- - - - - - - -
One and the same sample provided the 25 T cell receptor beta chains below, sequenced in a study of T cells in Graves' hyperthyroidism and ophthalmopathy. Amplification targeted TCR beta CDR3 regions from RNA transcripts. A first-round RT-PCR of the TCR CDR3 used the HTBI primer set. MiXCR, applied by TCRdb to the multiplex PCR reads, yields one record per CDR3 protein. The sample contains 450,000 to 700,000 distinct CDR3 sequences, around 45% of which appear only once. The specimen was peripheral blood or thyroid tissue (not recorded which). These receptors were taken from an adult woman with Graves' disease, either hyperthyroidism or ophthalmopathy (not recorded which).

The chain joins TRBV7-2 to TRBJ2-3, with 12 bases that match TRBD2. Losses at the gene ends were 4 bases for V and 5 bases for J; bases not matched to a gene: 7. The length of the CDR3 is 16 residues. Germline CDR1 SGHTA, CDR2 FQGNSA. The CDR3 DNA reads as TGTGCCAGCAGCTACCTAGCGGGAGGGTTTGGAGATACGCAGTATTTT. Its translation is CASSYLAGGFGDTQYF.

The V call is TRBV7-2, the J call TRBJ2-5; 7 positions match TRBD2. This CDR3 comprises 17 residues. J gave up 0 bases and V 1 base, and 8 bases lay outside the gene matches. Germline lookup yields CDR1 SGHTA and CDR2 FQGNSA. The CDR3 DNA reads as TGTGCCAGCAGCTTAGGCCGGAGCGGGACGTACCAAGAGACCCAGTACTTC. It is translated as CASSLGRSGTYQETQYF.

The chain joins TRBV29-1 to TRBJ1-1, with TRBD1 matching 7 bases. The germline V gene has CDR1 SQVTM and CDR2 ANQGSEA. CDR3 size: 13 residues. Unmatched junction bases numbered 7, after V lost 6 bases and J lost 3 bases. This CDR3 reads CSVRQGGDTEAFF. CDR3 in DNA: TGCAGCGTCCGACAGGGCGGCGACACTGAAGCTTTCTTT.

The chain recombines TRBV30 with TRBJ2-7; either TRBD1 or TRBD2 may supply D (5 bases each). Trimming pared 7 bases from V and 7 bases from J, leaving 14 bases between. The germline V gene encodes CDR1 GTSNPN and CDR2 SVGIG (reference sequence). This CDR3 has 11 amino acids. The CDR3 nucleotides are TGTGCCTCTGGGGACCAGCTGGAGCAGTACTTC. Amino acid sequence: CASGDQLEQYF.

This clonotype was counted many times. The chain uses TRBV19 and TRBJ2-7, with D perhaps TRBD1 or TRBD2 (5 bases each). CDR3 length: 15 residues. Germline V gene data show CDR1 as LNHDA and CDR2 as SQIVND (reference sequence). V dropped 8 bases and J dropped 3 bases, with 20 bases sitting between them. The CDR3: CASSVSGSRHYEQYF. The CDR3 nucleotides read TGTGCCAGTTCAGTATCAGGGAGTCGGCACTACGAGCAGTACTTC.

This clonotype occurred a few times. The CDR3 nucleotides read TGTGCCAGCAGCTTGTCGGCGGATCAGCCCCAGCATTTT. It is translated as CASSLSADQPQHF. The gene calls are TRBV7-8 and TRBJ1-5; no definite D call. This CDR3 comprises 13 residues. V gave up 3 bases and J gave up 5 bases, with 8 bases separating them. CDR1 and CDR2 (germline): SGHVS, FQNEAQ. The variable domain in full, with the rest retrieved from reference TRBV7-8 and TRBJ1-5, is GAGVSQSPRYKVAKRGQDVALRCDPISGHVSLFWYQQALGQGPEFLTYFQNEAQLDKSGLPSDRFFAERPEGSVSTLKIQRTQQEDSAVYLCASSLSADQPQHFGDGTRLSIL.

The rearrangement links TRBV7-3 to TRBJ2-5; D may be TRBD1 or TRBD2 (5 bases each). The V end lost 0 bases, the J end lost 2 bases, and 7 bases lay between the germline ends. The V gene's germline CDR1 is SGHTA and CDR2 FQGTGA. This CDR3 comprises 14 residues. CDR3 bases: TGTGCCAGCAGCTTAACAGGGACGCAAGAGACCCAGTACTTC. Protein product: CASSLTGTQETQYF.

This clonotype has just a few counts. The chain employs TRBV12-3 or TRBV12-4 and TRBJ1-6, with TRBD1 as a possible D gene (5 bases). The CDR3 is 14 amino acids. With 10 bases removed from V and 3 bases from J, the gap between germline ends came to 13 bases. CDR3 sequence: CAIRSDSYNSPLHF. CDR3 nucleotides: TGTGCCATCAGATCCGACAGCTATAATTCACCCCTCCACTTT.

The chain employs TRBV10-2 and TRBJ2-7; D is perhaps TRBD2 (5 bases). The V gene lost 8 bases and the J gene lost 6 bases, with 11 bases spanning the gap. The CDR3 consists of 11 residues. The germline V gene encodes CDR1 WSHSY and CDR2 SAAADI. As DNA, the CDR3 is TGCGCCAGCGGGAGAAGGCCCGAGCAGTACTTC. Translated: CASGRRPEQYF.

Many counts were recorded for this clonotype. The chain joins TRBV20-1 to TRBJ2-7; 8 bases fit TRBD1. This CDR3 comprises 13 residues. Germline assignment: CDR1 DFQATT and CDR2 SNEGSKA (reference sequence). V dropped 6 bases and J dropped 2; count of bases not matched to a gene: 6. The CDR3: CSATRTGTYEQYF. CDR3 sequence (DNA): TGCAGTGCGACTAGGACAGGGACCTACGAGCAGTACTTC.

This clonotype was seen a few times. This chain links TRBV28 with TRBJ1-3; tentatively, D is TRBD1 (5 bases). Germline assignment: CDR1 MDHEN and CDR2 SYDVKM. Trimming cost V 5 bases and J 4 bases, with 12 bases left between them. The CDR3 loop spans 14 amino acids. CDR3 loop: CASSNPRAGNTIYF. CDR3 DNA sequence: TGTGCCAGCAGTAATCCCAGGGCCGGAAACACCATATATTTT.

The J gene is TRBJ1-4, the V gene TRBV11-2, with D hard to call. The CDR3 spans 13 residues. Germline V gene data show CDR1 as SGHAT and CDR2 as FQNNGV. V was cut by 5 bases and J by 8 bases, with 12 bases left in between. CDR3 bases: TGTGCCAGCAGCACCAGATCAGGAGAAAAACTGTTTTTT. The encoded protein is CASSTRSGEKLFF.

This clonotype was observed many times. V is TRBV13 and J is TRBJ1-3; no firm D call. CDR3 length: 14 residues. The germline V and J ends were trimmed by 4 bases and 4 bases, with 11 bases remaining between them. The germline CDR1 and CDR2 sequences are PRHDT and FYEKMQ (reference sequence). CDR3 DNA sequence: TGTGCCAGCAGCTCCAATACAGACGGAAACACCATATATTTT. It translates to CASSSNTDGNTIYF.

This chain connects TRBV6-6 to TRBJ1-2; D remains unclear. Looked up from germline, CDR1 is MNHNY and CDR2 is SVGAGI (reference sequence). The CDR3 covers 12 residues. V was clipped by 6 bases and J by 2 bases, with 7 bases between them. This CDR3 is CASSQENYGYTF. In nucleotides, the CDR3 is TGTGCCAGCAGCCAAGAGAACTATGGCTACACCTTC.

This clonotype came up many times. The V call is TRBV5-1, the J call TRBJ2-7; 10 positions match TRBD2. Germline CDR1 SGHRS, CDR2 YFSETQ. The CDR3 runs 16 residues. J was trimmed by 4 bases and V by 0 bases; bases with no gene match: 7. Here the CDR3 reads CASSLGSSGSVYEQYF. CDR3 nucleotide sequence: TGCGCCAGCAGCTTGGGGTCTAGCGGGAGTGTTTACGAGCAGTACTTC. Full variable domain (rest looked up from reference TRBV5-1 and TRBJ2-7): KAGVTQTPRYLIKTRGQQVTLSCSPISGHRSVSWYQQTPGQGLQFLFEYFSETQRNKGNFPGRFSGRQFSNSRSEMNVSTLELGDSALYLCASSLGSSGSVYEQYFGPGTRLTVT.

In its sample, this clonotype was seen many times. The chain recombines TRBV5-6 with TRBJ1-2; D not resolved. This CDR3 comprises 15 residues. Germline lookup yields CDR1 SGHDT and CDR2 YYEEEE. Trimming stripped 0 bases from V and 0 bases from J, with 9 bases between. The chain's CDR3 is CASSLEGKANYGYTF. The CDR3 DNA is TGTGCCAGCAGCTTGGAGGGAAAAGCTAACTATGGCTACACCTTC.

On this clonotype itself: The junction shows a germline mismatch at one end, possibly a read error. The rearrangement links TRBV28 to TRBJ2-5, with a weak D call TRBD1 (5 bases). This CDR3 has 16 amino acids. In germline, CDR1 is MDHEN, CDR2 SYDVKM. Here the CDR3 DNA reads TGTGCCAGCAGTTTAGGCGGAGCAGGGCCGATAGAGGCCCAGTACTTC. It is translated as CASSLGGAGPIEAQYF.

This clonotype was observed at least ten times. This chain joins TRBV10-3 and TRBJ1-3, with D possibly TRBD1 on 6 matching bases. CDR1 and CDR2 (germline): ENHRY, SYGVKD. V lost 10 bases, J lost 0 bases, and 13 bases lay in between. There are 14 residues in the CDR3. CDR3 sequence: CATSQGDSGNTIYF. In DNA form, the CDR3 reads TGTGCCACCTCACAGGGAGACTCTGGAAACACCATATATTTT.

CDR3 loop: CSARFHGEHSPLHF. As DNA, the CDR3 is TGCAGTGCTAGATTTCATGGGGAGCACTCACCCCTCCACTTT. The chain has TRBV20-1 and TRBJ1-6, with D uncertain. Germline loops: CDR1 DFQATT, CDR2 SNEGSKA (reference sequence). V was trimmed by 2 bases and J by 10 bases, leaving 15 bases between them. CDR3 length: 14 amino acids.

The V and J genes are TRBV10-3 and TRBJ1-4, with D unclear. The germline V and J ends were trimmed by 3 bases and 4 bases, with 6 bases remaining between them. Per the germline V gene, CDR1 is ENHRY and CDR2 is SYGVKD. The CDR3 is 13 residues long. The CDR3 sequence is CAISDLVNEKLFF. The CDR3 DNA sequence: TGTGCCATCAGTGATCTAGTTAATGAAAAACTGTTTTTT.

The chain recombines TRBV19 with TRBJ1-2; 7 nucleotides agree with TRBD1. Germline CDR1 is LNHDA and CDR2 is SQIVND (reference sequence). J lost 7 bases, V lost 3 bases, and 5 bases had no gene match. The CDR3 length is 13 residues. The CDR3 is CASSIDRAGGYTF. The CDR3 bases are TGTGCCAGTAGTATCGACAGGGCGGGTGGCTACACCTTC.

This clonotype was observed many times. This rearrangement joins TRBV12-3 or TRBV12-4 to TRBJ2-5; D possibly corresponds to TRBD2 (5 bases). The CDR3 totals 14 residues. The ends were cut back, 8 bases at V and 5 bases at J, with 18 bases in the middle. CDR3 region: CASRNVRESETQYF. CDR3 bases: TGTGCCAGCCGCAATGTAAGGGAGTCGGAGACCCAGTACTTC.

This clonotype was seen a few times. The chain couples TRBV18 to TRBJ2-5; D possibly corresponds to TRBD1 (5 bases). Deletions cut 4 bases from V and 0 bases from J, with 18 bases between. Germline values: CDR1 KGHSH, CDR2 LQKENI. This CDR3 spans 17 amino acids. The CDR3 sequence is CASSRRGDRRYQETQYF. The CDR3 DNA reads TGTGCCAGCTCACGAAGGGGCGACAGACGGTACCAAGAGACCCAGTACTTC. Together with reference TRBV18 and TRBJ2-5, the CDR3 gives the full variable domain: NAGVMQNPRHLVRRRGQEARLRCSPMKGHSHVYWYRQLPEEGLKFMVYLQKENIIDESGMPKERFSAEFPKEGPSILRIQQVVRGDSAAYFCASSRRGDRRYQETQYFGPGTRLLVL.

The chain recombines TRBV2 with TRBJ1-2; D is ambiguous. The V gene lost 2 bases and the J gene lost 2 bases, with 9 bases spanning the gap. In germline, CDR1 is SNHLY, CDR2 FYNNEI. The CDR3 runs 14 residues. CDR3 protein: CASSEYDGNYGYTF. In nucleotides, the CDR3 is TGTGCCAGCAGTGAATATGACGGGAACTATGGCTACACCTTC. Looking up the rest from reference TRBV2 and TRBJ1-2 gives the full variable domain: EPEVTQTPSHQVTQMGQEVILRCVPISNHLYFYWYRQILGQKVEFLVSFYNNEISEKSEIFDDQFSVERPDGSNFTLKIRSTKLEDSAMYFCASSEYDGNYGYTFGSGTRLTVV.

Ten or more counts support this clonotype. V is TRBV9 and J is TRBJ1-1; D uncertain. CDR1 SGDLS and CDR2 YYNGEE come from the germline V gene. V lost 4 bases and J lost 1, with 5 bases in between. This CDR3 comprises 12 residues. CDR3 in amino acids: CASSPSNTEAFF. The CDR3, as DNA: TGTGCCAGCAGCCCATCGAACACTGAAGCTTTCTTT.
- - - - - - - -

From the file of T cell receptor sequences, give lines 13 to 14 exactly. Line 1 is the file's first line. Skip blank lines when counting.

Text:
The J gene is TRBJ1-4, the V gene TRBV11-2, with D hard to call. The CDR3 spans 13 residues. Germline V gene data show CDR1 as SGHAT and CDR2 as FQNNGV. V was cut by 5 bases and J by 8 bases, with 12 bases left in between. CDR3 bases: TGTGCCAGCAGCACCAGATCAGGAGAAAAACTGTTTTTT. The encoded protein is CASSTRSGEKLFF.

This clonotype was observed many times. V is TRBV13 and J is TRBJ1-3; no firm D call. CDR3 length: 14 residues. The germline V and J ends were trimmed by 4 bases and 4 bases, with 11 bases remaining between them. The germline CDR1 and CDR2 sequences are PRHDT and FYEKMQ (reference sequence). CDR3 DNA sequence: TGTGCCAGCAGCTCCAATACAGACGGAAACACCATATATTTT. It translates to CASSSNTDGNTIYF.